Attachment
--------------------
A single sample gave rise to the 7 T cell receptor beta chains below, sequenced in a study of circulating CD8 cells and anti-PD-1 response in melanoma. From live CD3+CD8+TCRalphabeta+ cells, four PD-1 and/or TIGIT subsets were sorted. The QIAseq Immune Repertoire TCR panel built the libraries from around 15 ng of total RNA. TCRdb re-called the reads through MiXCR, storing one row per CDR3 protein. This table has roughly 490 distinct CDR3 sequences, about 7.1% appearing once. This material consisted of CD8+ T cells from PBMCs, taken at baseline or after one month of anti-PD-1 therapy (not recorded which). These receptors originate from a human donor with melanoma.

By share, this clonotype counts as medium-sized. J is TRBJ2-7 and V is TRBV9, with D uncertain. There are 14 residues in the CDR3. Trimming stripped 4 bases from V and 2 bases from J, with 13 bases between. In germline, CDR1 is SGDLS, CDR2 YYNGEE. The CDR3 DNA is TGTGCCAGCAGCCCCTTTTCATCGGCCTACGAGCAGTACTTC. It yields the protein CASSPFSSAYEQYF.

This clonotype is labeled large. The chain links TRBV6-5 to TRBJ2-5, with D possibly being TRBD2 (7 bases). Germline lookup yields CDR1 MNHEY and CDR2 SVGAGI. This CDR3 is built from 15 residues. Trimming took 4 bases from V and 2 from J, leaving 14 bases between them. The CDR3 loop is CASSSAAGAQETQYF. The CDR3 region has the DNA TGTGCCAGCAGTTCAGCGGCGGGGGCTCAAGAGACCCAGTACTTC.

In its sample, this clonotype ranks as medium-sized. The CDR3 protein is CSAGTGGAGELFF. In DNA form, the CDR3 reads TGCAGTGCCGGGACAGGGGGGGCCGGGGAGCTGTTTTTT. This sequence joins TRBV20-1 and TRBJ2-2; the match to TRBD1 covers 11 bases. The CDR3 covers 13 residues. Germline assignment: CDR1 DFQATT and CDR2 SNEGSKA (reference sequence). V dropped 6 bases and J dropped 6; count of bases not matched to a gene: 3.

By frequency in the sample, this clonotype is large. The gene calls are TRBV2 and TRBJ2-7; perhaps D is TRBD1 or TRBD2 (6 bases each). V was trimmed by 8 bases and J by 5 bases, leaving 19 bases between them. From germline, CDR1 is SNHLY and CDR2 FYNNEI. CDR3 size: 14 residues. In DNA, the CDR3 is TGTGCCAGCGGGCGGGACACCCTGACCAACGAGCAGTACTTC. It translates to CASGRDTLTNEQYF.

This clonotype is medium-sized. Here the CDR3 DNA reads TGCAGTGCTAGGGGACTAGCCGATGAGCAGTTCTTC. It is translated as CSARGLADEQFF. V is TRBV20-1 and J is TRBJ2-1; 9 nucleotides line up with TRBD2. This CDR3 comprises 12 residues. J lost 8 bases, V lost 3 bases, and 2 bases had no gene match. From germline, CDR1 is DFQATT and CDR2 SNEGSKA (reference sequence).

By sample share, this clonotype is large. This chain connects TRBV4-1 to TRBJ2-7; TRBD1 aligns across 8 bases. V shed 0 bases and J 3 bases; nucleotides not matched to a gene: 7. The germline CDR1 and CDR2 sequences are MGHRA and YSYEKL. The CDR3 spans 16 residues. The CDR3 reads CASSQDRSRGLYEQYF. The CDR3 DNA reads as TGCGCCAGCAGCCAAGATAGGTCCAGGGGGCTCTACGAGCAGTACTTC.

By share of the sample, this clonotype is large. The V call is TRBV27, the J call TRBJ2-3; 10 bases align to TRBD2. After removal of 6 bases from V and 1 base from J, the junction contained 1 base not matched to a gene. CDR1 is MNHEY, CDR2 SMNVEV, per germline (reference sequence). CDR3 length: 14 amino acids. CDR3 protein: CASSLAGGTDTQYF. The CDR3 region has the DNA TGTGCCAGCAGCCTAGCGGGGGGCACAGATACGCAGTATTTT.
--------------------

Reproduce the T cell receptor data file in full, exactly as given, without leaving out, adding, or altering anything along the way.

A single sample gave rise to the 7 T cell receptor beta chains below, sequenced in a study of circulating CD8 cells and anti-PD-1 response in melanoma. From live CD3+CD8+TCRalphabeta+ cells, four PD-1 and/or TIGIT subsets were sorted. The QIAseq Immune Repertoire TCR panel built the libraries from around 15 ng of total RNA. TCRdb re-called the reads through MiXCR, storing one row per CDR3 protein. This table has roughly 490 distinct CDR3 sequences, about 7.1% appearing once. This material consisted of CD8+ T cells from PBMCs, taken at baseline or after one month of anti-PD-1 therapy (not recorded which). These receptors originate from a human donor with melanoma.

By share, this clonotype counts as medium-sized. J is TRBJ2-7 and V is TRBV9, with D uncertain. There are 14 residues in the CDR3. Trimming stripped 4 bases from V and 2 bases from J, with 13 bases between. In germline, CDR1 is SGDLS, CDR2 YYNGEE. The CDR3 DNA is TGTGCCAGCAGCCCCTTTTCATCGGCCTACGAGCAGTACTTC. It yields the protein CASSPFSSAYEQYF.

This clonotype is labeled large. The chain links TRBV6-5 to TRBJ2-5, with D possibly being TRBD2 (7 bases). Germline lookup yields CDR1 MNHEY and CDR2 SVGAGI. This CDR3 is built from 15 residues. Trimming took 4 bases from V and 2 from J, leaving 14 bases between them. The CDR3 loop is CASSSAAGAQETQYF. The CDR3 region has the DNA TGTGCCAGCAGTTCAGCGGCGGGGGCTCAAGAGACCCAGTACTTC.

In its sample, this clonotype ranks as medium-sized. The CDR3 protein is CSAGTGGAGELFF. In DNA form, the CDR3 reads TGCAGTGCCGGGACAGGGGGGGCCGGGGAGCTGTTTTTT. This sequence joins TRBV20-1 and TRBJ2-2; the match to TRBD1 covers 11 bases. The CDR3 covers 13 residues. Germline assignment: CDR1 DFQATT and CDR2 SNEGSKA (reference sequence). V dropped 6 bases and J dropped 6; count of bases not matched to a gene: 3.

By frequency in the sample, this clonotype is large. The gene calls are TRBV2 and TRBJ2-7; perhaps D is TRBD1 or TRBD2 (6 bases each). V was trimmed by 8 bases and J by 5 bases, leaving 19 bases between them. From germline, CDR1 is SNHLY and CDR2 FYNNEI. CDR3 size: 14 residues. In DNA, the CDR3 is TGTGCCAGCGGGCGGGACACCCTGACCAACGAGCAGTACTTC. It translates to CASGRDTLTNEQYF.

This clonotype is medium-sized. Here the CDR3 DNA reads TGCAGTGCTAGGGGACTAGCCGATGAGCAGTTCTTC. It is translated as CSARGLADEQFF. V is TRBV20-1 and J is TRBJ2-1; 9 nucleotides line up with TRBD2. This CDR3 comprises 12 residues. J lost 8 bases, V lost 3 bases, and 2 bases had no gene match. From germline, CDR1 is DFQATT and CDR2 SNEGSKA (reference sequence).

By sample share, this clonotype is large. This chain connects TRBV4-1 to TRBJ2-7; TRBD1 aligns across 8 bases. V shed 0 bases and J 3 bases; nucleotides not matched to a gene: 7. The germline CDR1 and CDR2 sequences are MGHRA and YSYEKL. The CDR3 spans 16 residues. The CDR3 reads CASSQDRSRGLYEQYF. The CDR3 DNA reads as TGCGCCAGCAGCCAAGATAGGTCCAGGGGGCTCTACGAGCAGTACTTC.

By share of the sample, this clonotype is large. The V call is TRBV27, the J call TRBJ2-3; 10 bases align to TRBD2. After removal of 6 bases from V and 1 base from J, the junction contained 1 base not matched to a gene. CDR1 is MNHEY, CDR2 SMNVEV, per germline (reference sequence). CDR3 length: 14 amino acids. CDR3 protein: CASSLAGGTDTQYF. The CDR3 region has the DNA TGTGCCAGCAGCCTAGCGGGGGGCACAGATACGCAGTATTTT.